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» » 'Green Fuel not helping the country’





… Committee accuses national oil company of hiding ethanol interests

Beatific Gumbwanda

CHIREDZI – The government is not benefiting from its ostensible partnership with Macdon Investments’ Chisumbanje Ethanol Plant, the Parliamentary Portfolio Committee on Energy and Power Development has charged.
The thematic committee was recently in the Lowveld to find out why ethanol produced locally is more expensive than that imported from Brazil.
The committee is chaired by MDC Member of Parliament (MP) for Binga South, Joel Gabuza.
Triangle Limited and Chisumbanje Ethanol Plant are the sole producers of ethanol in Zimbabwe.
During the tour, Gabuza told TellZim News that the arrangement between government and the investor was not benefitting the country but a few well-connected political elites.
“I don’t think we are getting anything from Green Fuel. I think it’s only one or two people in government. And I have never seen any accounts which show how much we are gaining as government from our partnership with Billy. It’s just a deal to help each other to make money,” said Gabuza.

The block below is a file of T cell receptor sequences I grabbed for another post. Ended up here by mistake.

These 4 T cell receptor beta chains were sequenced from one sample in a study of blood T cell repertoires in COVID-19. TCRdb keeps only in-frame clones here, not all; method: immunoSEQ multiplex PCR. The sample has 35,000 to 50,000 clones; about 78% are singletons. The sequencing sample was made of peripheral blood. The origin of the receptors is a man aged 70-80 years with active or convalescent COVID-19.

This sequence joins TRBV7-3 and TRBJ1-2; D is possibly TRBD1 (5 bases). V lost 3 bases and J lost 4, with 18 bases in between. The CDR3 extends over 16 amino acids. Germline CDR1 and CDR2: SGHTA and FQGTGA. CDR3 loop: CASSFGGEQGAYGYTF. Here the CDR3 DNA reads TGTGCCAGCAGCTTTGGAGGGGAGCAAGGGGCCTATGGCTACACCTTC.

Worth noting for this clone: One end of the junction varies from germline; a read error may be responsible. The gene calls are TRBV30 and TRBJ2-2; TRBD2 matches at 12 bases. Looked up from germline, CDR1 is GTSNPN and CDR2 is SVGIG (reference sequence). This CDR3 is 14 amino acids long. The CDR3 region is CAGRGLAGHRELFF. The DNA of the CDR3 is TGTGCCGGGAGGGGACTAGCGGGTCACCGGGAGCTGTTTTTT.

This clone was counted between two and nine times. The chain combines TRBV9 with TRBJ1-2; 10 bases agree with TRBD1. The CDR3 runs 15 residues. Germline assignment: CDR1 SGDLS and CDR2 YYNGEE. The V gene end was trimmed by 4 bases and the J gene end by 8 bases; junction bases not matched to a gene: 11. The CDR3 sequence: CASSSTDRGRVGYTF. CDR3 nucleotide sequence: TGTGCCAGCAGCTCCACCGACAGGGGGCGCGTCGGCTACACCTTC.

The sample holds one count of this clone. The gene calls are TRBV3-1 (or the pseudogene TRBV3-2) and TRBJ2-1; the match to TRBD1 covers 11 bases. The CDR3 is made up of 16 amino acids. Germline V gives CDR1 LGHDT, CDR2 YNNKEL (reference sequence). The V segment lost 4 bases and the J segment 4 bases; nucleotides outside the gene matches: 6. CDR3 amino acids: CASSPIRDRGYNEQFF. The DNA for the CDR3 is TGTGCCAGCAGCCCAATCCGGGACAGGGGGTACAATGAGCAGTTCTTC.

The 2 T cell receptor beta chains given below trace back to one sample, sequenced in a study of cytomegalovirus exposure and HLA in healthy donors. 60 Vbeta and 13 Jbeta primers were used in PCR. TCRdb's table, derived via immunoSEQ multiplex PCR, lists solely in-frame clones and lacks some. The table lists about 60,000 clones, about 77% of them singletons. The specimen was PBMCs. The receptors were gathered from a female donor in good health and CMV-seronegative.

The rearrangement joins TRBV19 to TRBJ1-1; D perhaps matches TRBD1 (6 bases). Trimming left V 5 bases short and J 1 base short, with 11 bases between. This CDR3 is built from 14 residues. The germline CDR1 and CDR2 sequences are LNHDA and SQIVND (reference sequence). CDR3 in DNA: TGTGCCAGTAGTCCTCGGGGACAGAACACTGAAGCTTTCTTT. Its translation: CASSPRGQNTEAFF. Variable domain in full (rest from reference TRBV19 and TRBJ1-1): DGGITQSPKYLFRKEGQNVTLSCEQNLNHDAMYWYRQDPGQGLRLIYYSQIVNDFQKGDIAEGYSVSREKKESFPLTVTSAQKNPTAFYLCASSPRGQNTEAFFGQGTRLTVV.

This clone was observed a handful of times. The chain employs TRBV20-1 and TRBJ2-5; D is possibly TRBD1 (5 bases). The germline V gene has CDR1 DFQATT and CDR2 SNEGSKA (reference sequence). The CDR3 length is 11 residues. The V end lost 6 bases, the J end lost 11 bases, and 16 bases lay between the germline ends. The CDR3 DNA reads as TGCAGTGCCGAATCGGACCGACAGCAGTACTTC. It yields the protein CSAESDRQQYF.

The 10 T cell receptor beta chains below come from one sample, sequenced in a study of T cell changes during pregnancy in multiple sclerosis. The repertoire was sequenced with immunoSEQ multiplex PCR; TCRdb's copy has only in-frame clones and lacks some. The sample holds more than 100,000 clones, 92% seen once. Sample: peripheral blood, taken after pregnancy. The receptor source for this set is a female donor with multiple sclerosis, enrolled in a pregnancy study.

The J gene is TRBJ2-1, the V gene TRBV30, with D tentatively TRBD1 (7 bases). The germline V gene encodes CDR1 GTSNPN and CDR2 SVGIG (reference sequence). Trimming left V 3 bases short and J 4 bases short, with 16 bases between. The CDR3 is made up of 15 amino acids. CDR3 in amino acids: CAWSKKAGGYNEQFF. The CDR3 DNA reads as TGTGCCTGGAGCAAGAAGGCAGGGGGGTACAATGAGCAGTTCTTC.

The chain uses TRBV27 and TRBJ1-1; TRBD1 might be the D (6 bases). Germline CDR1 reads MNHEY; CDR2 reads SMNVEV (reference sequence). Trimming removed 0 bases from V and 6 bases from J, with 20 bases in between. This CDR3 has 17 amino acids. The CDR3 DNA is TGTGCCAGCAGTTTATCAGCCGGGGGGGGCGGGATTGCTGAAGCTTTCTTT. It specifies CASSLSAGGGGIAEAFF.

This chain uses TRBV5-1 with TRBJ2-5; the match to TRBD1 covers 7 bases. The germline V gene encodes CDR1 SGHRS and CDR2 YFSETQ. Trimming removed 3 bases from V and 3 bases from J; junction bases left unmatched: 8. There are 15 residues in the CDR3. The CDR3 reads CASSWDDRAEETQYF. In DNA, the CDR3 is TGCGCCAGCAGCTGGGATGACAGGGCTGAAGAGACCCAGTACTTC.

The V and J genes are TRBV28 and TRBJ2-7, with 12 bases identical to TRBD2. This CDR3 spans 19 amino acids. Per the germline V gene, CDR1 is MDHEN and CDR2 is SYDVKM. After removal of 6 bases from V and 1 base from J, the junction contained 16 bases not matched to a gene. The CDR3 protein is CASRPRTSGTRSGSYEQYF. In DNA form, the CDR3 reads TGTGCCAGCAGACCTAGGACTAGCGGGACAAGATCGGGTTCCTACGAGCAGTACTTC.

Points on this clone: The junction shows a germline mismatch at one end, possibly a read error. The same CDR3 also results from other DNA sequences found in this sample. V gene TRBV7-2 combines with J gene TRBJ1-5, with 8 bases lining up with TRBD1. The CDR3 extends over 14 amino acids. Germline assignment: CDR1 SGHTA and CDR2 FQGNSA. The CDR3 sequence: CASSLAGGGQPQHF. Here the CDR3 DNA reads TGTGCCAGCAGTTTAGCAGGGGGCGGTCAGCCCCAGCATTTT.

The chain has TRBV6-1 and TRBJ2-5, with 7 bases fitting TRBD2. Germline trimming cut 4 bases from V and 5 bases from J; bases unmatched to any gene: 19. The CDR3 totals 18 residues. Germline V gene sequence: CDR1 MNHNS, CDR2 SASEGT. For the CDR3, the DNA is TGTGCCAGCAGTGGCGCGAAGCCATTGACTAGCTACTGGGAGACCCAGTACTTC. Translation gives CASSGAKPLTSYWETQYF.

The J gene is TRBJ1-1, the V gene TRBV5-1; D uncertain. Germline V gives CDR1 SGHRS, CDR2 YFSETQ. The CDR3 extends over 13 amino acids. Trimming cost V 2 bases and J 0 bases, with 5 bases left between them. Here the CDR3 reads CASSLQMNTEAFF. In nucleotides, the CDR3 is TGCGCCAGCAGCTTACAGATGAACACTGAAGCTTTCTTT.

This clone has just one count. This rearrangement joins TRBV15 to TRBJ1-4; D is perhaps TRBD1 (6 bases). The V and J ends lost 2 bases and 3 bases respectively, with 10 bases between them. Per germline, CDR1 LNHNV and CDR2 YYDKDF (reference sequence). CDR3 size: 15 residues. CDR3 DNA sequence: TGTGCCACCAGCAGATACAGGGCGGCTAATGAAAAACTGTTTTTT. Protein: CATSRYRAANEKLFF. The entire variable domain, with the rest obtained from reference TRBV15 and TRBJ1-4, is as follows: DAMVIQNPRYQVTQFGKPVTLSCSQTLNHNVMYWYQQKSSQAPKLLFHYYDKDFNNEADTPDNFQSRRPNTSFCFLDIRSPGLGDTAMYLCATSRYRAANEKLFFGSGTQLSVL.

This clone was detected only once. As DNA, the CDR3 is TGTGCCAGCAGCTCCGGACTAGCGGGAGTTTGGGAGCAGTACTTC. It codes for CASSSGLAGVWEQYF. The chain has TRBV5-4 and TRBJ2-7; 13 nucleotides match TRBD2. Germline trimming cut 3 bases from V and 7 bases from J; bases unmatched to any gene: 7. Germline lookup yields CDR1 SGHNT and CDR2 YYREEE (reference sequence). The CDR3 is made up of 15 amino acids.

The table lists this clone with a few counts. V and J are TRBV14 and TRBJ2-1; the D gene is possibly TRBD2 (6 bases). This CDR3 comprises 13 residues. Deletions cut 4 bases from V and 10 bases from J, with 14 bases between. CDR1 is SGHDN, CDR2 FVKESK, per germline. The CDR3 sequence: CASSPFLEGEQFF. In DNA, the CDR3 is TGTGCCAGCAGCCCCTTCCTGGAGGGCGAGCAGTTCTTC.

Billy Rautenbach is the controversial proprietor of Macdon Investments which is in a controversial joint venture with government in the Green Fuel project.
Gabuza also said he doubted the National Oil Infrastructure Company (Noic)’s credibility after Triangle Limited made what he said were startling revelations that the company had a stake in the ethanol business.
He claimed that Noic had never revealed its interests in the ethanol business.
 “We are going to sit down as a committee and analyse what we got during our tour. We want to know what exactly is going on. We have been with Noic and they never told us they are in partnership with Triangle in ethanol production. If the partnership is lawful, there is no problem but whether or not that partnership raises corporate governance issues is another thing,” said Gabuza.
Information in the public domain is that Green Fuel is a joint venture between government’s Agricultural Development Authority (Arda) and Macdon Investments under the Indigenisation and Economic Empowerment Act.
Government ostensibly holds 51 percent stake while a local community share ownership scheme owns 10 percent, with the remainder 39 percent in shares being held by Rautenbach’s company.
Ethanol pricing is currently been regulated by government and pegged at $5.10/ per litre.    

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